When you have a case of the founder’s syndrome, you’re addicted to running the show, and you’ll have a hard time separating yourself from the company you’ve built. When there are conflicts, you’re often at the center of it and hold your vision and experience over the leadership’s heads.
In the long run, your compulsion to have a say in all the nitty-gritty of your company will undermine the future of the very company that you’ve devoted your life to. The best thing you can do for its future is to back off and give your successor real control.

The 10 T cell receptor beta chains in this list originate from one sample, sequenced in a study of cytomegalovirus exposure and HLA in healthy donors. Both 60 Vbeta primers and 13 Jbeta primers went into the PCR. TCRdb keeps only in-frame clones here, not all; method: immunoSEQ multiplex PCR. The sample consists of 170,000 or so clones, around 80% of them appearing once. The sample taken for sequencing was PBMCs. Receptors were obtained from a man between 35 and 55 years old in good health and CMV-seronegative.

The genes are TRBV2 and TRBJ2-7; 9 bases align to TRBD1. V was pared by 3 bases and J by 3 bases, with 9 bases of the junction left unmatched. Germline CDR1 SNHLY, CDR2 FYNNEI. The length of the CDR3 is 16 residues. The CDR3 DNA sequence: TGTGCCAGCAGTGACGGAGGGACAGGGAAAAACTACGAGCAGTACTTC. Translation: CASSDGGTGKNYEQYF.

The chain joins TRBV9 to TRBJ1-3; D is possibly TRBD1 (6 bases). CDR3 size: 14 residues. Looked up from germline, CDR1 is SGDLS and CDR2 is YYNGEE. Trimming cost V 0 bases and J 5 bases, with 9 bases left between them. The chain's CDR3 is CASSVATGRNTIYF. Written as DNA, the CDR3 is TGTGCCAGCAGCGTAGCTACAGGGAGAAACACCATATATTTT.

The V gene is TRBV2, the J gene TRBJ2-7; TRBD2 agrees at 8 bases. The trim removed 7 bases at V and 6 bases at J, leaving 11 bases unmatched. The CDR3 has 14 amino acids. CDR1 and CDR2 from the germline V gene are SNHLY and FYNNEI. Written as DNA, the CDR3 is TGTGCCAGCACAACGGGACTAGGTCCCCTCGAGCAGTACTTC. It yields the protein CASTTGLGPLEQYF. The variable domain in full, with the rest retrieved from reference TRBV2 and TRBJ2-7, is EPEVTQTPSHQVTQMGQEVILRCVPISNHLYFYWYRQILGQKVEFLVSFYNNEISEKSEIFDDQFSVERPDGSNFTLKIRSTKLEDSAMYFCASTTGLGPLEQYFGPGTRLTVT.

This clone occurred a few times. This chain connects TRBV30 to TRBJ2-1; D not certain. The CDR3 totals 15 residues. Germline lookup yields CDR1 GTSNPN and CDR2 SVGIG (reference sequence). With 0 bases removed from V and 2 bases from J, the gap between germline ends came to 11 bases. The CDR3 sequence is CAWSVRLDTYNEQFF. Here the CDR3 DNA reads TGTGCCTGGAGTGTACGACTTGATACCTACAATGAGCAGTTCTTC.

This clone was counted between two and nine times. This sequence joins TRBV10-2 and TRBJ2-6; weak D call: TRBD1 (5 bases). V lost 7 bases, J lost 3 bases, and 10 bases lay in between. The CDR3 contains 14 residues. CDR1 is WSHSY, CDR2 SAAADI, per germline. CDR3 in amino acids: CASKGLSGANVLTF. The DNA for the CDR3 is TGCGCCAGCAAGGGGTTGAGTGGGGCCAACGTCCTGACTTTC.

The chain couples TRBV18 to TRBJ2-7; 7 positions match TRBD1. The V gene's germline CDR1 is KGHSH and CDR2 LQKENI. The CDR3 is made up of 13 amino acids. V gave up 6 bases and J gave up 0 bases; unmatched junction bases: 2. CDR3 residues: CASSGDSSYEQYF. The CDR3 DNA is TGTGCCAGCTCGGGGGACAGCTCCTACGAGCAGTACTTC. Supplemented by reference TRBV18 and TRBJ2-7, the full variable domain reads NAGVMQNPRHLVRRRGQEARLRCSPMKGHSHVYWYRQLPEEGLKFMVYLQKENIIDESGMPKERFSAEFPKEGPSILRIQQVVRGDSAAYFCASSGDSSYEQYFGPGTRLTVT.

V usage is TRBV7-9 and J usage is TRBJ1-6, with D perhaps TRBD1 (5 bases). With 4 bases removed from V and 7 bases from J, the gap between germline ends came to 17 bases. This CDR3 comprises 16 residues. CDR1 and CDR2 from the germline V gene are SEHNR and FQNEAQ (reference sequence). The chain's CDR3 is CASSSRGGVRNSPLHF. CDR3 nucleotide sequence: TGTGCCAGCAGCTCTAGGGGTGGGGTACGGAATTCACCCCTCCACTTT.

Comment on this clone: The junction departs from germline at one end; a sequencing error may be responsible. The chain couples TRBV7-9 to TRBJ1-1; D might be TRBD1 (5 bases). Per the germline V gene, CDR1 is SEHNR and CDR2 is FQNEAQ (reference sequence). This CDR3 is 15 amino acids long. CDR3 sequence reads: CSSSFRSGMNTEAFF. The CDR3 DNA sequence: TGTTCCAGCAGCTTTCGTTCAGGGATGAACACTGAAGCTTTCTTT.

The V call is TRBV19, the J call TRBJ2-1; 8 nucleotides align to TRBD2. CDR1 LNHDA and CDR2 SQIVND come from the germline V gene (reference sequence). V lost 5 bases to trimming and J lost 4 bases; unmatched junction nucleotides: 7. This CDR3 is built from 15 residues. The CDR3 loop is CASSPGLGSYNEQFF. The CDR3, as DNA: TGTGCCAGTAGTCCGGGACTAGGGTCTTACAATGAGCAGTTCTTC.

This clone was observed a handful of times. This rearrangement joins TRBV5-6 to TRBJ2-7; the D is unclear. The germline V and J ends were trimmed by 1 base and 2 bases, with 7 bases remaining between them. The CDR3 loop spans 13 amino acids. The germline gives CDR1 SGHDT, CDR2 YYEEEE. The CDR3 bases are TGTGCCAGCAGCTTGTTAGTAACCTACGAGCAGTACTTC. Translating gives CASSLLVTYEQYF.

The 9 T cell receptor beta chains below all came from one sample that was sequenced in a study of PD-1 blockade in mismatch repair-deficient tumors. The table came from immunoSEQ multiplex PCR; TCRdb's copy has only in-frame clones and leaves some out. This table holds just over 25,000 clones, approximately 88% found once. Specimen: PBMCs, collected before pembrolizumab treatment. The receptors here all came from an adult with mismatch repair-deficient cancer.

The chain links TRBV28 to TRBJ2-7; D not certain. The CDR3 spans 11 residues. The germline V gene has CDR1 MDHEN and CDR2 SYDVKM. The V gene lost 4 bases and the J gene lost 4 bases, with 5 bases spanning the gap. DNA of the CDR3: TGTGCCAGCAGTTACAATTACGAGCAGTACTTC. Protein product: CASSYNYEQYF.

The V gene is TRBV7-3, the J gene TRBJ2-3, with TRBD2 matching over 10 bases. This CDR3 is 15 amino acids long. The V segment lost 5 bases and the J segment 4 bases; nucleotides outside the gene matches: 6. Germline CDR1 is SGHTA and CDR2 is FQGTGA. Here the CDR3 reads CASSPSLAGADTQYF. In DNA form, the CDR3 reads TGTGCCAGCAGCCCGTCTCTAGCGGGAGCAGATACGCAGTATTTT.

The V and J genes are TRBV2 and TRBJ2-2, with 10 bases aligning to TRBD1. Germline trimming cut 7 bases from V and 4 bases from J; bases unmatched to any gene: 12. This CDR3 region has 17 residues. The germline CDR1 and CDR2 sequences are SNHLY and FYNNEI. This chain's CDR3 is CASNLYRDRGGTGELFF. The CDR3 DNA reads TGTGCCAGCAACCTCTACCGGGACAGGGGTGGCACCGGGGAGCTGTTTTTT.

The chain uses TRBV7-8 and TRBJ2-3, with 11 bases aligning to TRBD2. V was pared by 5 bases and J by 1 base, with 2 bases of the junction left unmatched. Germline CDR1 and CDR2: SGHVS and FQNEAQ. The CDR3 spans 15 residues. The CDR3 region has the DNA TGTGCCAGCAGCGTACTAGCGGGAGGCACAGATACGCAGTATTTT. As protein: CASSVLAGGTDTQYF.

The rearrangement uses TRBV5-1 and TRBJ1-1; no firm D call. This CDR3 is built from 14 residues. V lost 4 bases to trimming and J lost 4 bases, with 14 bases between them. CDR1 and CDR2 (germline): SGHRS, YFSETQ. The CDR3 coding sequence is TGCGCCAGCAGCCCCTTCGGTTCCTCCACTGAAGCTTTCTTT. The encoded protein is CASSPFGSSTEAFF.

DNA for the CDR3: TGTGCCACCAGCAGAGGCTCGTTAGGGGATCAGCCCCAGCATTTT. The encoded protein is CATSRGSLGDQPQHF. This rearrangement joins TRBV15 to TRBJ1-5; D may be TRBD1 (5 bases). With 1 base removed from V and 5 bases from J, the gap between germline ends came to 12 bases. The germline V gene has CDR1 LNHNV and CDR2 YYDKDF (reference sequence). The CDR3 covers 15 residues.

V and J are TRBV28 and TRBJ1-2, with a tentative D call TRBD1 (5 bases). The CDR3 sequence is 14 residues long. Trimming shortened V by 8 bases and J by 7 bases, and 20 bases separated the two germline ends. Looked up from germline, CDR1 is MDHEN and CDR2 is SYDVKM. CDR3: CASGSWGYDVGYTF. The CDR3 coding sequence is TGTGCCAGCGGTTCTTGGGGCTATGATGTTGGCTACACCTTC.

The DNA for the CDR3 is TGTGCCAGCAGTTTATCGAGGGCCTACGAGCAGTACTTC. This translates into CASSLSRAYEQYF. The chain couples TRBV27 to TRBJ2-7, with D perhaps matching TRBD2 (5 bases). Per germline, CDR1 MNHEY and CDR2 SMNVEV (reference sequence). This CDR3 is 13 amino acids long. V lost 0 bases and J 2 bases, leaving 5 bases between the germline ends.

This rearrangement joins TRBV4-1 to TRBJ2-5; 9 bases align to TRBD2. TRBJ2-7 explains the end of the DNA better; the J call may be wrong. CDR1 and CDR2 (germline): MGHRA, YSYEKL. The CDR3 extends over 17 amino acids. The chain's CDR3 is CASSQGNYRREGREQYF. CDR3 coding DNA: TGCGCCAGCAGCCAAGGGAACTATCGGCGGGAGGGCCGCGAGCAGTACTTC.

Establish a timetable to disengage yourself from the operating decisions and set some firm rules about this transition. Spend increasingly more time away from the business and pursue other interests. Start to envision a world in which your next ventures or leisure activities will become the principal focus of your life.
Idea for Impact: Know when your work is over and when it’s time for you to move on to other things. Grooming exceptional talent to take over the business you’ve built and gradually letting go of control is one of the most challenging things a founder will ever do. If done well, it’s the most transformative you can do for your business.